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News 14 Feb 18

Sarajevo’s Premier Defies Bosniak Ruling Party

Elvedin Konakovic told BIRN he will not quit as premier of the Sarajevo Canton after leaving the Bosniak ruling party, the Party of Democratic Action - and vowed to keep criticising it for alleged corruption.

Mladen Lakic
BIRN
Sarajevo
Elvedin Konakovic. Photo: Anadolu.

Elvedin Konakovic told BIRN that he won’t heed calls for him to quit as premier of the Sarajevo Canton, and that he will continue to speak out about what he alleges are corrupt activities linked to his former party, the Party of Democratic Action, SDA.

“If the cantonal assembly decides to replace me, that will be a purely political decision since this government has very good results so far,” said Konakovic.

Konakovic resigned from all his positions in the SDA on January 30 and now the party is calling on him to give up the Sarajevo premiership.

“Yes, I am ready to put at risk my position [as premier] but I will not offer them my resignation,” he said.

He alleged that media close to the SDA have been trying to tarnish his image, but said he would not remain silent about “various illegal activities in public companies”.

“I was speaking about that even before I left the SDA, but you see that they are now trying to spin this in a way that I had benefits [as a party member] and now I am fighting against this [after quitting the party], which is nonsense,” he said.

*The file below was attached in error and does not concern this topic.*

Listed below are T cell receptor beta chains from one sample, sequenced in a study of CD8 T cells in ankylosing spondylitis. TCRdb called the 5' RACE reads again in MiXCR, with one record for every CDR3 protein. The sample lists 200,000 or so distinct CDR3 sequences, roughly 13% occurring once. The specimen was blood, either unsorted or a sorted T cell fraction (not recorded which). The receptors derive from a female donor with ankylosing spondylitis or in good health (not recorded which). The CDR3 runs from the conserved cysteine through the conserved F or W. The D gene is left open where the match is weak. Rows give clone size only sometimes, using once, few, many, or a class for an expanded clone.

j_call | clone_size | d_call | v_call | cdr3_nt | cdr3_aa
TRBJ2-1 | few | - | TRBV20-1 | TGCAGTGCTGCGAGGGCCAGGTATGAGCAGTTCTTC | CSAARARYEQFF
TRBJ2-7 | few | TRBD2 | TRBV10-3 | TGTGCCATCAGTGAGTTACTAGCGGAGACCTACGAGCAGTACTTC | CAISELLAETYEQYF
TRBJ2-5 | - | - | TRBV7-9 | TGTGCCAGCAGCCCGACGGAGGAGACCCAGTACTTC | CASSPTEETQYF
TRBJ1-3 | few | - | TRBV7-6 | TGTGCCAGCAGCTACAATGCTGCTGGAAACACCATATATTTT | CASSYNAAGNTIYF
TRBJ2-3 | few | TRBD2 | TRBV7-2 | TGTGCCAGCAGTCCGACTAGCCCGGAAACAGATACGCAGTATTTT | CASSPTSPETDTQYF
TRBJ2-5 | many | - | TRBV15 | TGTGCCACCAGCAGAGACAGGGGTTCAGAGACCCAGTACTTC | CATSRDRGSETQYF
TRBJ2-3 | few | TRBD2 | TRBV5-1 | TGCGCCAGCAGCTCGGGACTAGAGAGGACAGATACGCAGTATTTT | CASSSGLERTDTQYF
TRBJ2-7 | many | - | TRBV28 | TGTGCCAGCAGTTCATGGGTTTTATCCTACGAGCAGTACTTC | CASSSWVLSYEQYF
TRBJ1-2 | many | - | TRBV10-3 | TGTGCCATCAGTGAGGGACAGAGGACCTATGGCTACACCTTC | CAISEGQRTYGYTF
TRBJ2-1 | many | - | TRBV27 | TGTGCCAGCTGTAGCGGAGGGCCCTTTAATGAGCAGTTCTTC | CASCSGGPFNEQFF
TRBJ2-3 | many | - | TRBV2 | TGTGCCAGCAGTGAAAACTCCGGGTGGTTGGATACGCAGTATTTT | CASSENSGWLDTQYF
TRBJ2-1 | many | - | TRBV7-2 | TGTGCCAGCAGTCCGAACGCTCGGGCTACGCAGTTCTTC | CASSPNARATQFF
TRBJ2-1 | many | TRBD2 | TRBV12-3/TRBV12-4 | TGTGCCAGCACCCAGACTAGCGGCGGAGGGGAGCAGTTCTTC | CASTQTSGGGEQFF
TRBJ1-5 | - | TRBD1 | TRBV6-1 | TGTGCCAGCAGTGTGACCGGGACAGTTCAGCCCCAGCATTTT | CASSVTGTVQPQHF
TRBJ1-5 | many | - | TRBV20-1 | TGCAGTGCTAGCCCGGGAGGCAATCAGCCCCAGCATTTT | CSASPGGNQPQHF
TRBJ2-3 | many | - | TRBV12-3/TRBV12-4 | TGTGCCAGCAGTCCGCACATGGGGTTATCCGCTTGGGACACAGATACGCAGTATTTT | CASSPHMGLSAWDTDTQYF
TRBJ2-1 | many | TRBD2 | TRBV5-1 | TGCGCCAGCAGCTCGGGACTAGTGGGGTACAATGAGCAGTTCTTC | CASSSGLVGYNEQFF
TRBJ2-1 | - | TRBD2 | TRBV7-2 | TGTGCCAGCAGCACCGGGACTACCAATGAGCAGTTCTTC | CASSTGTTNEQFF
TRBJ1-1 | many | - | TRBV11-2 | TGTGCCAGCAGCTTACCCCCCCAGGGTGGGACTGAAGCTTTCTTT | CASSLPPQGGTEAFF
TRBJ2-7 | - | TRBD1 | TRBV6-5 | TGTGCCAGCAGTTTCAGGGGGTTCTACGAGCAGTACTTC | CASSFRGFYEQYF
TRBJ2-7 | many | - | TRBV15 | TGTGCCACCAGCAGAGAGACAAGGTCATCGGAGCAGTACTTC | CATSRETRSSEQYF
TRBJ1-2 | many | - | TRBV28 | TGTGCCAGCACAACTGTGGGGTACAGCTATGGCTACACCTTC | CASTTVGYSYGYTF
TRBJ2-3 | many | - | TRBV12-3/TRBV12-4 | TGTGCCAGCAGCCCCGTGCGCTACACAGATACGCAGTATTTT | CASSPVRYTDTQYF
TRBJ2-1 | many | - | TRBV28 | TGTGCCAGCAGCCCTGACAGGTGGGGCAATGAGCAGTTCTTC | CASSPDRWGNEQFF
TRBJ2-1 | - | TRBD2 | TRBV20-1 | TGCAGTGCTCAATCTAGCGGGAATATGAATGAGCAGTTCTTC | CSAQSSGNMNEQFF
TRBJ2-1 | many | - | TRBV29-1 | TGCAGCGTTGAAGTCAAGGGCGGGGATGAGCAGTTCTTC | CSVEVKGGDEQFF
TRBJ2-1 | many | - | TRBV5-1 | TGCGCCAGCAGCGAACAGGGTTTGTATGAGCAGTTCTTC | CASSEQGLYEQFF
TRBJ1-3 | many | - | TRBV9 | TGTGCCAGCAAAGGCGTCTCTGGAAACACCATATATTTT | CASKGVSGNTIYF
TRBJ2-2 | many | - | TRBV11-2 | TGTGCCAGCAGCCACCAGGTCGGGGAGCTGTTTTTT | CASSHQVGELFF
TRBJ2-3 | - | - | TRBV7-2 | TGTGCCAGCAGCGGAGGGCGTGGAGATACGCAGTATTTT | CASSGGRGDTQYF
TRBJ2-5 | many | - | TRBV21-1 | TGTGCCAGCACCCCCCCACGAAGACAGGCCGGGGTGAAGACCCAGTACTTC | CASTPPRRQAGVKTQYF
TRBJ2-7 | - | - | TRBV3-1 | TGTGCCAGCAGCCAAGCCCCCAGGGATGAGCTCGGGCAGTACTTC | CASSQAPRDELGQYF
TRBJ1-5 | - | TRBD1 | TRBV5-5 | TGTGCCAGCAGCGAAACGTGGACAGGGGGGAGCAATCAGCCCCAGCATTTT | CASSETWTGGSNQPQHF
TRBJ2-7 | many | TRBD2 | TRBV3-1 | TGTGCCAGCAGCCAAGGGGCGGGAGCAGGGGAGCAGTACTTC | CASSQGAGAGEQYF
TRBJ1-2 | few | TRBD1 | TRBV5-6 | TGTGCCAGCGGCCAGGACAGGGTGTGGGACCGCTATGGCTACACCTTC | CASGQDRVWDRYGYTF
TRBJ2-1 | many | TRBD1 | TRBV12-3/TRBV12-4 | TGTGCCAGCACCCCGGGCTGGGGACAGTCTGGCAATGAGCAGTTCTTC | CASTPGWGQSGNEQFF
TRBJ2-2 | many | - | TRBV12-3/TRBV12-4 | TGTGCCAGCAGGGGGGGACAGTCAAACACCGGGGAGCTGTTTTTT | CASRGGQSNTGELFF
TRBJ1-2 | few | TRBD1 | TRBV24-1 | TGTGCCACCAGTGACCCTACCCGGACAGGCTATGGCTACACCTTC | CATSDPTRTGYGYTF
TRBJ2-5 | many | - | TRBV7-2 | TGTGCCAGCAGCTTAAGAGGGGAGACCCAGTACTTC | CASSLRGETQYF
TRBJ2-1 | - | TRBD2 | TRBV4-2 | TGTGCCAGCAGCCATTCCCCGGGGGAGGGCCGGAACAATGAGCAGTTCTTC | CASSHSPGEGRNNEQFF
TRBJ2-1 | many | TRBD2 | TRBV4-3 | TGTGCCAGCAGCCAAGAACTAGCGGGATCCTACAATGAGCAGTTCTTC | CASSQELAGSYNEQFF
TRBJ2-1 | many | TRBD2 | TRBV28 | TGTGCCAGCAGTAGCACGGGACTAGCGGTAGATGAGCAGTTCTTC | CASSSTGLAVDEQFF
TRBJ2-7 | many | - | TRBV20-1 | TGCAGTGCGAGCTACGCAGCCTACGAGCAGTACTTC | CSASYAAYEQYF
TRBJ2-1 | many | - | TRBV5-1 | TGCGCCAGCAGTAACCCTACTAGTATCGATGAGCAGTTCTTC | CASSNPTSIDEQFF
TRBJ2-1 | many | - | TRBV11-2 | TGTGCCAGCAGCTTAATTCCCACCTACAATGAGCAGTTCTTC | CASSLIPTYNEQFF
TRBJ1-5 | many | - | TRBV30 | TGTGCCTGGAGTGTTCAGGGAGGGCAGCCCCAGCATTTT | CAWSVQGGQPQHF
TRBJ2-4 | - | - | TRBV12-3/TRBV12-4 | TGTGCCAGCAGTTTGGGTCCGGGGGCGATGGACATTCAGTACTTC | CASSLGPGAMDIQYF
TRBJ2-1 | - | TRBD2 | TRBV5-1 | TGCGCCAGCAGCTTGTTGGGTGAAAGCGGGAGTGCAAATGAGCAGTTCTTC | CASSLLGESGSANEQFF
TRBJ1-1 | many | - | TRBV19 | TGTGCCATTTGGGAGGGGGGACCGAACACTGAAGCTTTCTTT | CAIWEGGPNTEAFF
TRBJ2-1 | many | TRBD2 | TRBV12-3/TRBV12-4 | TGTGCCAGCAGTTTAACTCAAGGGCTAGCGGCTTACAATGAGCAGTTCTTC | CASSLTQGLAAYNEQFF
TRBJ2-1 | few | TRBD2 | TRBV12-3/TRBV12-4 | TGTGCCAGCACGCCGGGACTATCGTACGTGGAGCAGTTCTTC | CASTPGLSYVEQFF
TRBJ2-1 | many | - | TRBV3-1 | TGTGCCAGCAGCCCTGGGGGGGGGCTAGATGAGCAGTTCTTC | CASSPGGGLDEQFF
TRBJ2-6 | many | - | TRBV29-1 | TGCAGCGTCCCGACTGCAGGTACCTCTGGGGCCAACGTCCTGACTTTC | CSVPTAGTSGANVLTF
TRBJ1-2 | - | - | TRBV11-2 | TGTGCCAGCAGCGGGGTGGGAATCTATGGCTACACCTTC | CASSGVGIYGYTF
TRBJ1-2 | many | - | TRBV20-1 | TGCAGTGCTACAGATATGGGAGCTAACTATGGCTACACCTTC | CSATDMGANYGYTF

He said that 10,800 Sarajevans voted for him at local elections in 2016 and even though the mandate was given to him as a member of the SDA, he is proud of what his government has achieved so there is no reason for the SDA to ask him to resign.

As cantonal premier, Konakovic attracted public support for his attempts to address Sarajevo’s major problems with air pollution, water supplies and city transportation.

He also repeatedly warned that the problems were a result of the SDA's long-term neglect and mishandling of Sarajevo’s public services.

The SDA will soon decide whether to launch administrative moves to force Konakovic to step down, but that would mean that all the party’s ministers in the cantonal government would have to quit too, which would complicate its campaign for the general elections in Bosnia and Herzegovina in October this year.

Internal feuds and conflicting ambitions, as well as growing criticism of corruption and political patronage, have already led to several high-level desertions from the SDA in recent months.

Three out of ten SDA MPs in the state House of Representatives - Senad Sepic, Salko Sokolovic and Sadik Ahmetovic - left the party last year and established a new, independent political bloc.

Konakovic hinted that he could follow their example and launch a new political force.

“I will inform the public of the decision what I will do next; there are honest people who are leaving the SDA, we do have the potential to start from zero, with a list of names who will bring changes on a local level,” he said

He declined however to comment on speculation that he will join Sepic in his independent political bloc.

With his mostly moderate views, Konakovic - a former basketball player and sports official - was not a typical SDA functionary, and was not overly influential in the party's broad and mostly conservative infrastructure.

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